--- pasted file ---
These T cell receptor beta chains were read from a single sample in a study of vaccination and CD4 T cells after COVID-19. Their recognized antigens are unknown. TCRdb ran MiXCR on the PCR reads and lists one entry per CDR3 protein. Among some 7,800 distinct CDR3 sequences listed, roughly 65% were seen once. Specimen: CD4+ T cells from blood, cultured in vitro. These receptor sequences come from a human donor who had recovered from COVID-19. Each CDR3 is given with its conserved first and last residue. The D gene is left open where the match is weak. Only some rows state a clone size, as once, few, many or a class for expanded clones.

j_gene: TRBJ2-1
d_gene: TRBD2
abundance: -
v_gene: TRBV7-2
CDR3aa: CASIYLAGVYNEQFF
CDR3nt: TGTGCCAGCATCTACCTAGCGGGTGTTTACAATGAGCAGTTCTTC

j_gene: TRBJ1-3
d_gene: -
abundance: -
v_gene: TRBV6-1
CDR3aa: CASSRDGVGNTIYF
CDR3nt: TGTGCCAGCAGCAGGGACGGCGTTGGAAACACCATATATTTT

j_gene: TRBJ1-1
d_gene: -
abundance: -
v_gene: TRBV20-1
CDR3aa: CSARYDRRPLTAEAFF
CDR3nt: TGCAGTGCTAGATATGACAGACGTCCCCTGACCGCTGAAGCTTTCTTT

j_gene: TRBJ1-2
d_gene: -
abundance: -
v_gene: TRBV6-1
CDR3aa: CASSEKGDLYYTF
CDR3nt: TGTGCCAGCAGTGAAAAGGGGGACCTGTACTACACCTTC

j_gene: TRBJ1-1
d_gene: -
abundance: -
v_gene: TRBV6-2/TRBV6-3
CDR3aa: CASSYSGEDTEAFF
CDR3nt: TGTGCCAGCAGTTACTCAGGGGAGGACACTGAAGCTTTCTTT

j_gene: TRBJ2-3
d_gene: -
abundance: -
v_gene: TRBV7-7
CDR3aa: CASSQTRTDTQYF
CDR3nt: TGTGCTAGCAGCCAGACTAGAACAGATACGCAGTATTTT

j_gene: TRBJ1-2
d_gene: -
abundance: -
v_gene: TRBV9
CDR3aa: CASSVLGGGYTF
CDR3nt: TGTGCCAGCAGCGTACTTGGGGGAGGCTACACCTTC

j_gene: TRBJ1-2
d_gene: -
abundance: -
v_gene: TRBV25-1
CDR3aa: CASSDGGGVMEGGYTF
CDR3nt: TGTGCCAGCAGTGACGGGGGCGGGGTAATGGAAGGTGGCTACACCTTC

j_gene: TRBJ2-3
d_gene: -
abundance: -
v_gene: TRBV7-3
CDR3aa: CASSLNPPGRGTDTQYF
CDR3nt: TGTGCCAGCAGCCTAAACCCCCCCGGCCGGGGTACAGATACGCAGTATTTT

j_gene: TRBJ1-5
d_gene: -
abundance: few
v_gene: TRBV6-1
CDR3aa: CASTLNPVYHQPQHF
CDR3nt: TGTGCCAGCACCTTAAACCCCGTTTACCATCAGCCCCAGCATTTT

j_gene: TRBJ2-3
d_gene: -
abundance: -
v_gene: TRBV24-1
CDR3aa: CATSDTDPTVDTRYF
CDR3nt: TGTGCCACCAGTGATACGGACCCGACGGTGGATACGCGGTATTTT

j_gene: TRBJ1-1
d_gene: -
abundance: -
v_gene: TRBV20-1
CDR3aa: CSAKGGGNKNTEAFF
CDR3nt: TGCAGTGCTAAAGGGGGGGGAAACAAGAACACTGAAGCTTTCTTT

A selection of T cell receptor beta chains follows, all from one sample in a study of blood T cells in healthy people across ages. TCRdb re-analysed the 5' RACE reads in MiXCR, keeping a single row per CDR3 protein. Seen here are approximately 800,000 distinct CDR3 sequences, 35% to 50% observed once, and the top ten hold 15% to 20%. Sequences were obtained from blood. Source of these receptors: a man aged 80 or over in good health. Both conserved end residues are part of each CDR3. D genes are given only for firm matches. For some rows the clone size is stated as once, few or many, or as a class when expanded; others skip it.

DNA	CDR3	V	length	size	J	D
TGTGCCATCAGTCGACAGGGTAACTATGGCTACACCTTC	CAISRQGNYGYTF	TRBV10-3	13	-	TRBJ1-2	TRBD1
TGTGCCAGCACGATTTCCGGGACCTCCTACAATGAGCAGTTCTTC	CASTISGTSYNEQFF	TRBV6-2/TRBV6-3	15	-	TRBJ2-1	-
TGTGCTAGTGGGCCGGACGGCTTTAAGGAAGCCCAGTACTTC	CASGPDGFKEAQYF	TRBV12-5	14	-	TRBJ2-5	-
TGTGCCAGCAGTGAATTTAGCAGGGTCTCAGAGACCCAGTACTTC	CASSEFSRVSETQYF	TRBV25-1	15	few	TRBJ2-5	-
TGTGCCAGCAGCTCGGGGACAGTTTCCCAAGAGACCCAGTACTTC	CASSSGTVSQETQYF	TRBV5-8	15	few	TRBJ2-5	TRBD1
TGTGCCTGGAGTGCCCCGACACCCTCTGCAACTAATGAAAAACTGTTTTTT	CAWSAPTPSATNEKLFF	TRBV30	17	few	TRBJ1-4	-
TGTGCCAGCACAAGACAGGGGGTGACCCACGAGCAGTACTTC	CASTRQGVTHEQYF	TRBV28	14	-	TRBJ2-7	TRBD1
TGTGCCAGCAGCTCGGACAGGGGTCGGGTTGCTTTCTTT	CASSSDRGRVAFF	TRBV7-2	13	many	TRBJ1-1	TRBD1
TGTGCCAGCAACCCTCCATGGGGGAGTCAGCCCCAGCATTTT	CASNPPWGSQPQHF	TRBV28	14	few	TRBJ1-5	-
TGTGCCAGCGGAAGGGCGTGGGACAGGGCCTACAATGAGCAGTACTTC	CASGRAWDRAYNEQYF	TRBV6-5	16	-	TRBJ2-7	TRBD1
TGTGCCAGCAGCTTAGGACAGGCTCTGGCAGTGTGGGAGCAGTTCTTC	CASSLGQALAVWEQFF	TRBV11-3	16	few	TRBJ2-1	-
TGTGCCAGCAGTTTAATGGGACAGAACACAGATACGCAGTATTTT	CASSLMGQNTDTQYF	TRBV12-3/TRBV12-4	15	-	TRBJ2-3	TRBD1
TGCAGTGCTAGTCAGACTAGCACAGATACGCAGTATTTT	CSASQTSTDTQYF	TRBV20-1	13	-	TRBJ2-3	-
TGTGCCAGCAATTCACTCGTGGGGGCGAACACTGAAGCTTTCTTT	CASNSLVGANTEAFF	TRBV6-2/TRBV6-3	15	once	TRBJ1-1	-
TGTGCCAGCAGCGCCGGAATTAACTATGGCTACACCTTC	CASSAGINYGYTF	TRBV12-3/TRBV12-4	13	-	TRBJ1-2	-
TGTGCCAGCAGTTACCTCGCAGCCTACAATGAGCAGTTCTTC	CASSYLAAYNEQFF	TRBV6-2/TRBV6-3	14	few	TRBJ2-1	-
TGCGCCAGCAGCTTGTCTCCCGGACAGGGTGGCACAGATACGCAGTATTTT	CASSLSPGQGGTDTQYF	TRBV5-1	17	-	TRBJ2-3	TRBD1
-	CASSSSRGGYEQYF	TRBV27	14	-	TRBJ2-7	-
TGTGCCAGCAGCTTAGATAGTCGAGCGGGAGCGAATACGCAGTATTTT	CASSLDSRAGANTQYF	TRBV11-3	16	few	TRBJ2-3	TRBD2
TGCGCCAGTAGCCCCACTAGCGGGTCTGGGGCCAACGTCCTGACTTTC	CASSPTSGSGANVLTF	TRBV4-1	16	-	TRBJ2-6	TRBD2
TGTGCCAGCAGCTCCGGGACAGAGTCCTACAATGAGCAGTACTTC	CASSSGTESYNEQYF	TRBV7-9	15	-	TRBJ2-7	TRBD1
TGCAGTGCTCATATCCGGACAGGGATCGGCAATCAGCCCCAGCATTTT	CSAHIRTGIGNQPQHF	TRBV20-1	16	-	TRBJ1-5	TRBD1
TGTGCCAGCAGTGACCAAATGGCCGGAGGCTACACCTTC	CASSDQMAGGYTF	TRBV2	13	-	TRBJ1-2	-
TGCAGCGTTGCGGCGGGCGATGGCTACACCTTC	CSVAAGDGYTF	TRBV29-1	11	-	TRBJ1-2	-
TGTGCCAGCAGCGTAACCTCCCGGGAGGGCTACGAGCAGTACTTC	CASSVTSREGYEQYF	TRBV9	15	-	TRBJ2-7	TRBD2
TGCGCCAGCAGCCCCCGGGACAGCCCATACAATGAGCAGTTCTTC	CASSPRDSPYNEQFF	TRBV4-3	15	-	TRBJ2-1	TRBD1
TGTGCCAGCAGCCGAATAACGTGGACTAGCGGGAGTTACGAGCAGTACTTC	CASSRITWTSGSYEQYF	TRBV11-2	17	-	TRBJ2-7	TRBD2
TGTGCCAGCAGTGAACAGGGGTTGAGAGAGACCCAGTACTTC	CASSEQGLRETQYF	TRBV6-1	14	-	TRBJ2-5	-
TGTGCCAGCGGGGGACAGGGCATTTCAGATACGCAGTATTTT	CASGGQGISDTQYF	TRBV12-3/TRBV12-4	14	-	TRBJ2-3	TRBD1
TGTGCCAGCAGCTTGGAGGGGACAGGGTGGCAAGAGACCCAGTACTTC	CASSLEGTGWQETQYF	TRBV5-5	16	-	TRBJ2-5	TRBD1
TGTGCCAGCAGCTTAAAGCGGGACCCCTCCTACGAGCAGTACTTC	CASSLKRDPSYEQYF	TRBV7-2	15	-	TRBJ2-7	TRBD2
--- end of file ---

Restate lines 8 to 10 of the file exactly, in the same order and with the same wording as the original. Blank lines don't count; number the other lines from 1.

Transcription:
j_gene: TRBJ1-3
d_gene: -
abundance: -